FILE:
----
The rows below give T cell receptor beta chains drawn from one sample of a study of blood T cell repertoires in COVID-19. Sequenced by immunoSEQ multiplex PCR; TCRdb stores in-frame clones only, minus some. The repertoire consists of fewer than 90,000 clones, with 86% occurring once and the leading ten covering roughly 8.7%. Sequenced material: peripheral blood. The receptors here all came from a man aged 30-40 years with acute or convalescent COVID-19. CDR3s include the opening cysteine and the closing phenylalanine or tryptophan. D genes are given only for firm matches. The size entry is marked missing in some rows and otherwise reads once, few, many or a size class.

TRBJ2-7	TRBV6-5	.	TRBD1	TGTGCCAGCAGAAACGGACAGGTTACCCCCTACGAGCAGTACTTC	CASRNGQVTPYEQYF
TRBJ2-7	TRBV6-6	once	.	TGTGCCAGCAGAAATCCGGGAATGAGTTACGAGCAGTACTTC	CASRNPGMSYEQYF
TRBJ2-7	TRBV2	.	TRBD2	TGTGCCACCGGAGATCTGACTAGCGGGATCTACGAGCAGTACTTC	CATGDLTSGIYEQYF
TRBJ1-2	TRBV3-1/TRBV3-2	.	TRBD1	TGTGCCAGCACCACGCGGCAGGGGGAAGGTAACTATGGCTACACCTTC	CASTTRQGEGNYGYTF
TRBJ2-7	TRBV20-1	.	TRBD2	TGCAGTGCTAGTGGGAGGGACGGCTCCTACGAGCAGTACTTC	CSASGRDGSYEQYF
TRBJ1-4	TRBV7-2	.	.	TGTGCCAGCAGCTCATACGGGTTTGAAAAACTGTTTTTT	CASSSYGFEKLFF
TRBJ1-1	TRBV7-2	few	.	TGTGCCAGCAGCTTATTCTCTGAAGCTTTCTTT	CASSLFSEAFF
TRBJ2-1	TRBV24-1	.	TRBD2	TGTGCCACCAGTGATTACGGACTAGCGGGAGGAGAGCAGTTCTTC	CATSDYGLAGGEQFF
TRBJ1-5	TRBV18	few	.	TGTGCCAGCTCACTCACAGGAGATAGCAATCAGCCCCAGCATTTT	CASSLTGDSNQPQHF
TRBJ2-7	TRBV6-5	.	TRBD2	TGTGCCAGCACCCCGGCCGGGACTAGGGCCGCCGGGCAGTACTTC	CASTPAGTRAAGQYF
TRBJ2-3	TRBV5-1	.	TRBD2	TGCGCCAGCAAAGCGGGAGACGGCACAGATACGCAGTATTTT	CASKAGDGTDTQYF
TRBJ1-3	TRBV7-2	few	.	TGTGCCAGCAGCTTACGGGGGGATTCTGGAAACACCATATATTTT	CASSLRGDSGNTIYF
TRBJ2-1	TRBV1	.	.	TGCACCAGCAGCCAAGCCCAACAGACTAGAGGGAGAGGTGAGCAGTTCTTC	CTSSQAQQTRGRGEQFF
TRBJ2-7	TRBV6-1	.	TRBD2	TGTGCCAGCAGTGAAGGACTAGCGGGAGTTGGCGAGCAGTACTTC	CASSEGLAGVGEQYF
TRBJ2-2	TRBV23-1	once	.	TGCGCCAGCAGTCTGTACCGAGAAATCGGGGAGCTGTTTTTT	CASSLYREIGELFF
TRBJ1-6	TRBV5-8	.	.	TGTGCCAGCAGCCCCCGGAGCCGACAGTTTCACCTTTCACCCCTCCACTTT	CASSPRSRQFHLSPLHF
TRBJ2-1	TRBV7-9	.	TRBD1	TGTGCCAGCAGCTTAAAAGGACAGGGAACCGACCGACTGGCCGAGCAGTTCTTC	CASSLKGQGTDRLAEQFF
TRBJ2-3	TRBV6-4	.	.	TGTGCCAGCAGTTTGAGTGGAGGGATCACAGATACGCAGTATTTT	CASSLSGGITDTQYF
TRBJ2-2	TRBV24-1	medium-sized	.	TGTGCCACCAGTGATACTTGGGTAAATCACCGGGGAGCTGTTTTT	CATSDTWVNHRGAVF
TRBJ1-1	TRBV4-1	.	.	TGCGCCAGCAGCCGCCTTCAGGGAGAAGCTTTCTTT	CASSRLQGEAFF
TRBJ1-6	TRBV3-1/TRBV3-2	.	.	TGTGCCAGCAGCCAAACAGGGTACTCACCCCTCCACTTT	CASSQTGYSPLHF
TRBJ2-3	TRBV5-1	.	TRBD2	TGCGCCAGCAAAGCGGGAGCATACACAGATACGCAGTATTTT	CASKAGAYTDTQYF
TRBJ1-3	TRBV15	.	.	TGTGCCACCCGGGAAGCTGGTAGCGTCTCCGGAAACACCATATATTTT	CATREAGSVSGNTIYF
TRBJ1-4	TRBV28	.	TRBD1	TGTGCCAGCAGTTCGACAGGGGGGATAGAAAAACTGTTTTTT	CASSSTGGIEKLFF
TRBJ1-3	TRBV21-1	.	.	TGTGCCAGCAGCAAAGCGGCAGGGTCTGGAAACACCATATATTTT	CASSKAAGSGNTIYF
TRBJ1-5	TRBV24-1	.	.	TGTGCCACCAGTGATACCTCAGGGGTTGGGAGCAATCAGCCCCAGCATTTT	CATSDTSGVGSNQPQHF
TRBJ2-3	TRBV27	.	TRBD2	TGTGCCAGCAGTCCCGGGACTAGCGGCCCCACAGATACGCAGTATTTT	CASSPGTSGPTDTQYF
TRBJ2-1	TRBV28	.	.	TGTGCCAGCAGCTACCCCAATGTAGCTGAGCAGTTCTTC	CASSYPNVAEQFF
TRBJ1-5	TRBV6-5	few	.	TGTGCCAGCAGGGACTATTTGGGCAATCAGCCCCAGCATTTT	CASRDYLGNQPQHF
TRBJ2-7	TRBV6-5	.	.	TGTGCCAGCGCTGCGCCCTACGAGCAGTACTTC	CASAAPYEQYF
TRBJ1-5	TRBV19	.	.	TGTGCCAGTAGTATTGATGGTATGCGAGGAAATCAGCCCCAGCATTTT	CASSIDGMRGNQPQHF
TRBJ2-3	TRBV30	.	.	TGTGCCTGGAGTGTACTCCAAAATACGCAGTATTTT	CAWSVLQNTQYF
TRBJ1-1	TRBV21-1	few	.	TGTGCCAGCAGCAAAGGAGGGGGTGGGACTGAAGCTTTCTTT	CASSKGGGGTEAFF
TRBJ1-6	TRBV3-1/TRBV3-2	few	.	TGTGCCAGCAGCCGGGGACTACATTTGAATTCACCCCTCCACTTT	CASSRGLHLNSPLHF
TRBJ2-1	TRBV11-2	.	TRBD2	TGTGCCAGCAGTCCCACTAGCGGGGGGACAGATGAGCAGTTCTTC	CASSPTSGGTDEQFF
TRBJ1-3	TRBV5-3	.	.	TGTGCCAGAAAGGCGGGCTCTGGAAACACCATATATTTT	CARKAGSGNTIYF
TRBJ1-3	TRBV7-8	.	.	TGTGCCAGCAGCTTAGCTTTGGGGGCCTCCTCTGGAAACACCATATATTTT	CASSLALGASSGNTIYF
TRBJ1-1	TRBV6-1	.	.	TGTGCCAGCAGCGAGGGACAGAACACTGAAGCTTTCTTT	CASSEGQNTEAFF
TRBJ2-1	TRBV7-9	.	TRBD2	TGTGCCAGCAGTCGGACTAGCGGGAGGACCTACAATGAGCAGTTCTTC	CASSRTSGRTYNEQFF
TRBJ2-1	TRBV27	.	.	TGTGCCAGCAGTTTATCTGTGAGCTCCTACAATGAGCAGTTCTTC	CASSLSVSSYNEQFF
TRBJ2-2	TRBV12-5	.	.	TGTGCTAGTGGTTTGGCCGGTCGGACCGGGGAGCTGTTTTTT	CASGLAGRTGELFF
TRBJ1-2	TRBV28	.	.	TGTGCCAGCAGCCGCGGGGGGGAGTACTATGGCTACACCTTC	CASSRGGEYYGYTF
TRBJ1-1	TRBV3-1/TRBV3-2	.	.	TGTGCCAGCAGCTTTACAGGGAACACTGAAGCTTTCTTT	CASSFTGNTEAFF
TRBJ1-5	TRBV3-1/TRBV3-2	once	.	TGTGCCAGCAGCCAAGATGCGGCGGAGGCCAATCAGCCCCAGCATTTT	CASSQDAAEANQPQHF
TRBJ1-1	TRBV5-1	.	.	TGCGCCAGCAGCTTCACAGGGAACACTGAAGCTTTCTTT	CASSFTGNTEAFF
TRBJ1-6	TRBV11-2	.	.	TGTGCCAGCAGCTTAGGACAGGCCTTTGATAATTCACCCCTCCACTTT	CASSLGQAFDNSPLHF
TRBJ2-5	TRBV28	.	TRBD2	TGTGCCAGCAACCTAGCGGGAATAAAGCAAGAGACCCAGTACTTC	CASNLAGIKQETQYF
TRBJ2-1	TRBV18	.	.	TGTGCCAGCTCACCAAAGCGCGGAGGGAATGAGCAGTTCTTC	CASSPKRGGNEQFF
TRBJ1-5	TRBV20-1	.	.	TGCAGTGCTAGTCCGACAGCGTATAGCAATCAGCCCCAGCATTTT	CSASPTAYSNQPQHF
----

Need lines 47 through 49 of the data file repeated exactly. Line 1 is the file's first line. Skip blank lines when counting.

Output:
TRBJ1-6	TRBV11-2	.	.	TGTGCCAGCAGCTTAGGACAGGCCTTTGATAATTCACCCCTCCACTTT	CASSLGQAFDNSPLHF
TRBJ2-5	TRBV28	.	TRBD2	TGTGCCAGCAACCTAGCGGGAATAAAGCAAGAGACCCAGTACTTC	CASNLAGIKQETQYF
TRBJ2-1	TRBV18	.	.	TGTGCCAGCTCACCAAAGCGCGGAGGGAATGAGCAGTTCTTC	CASSPKRGGNEQFF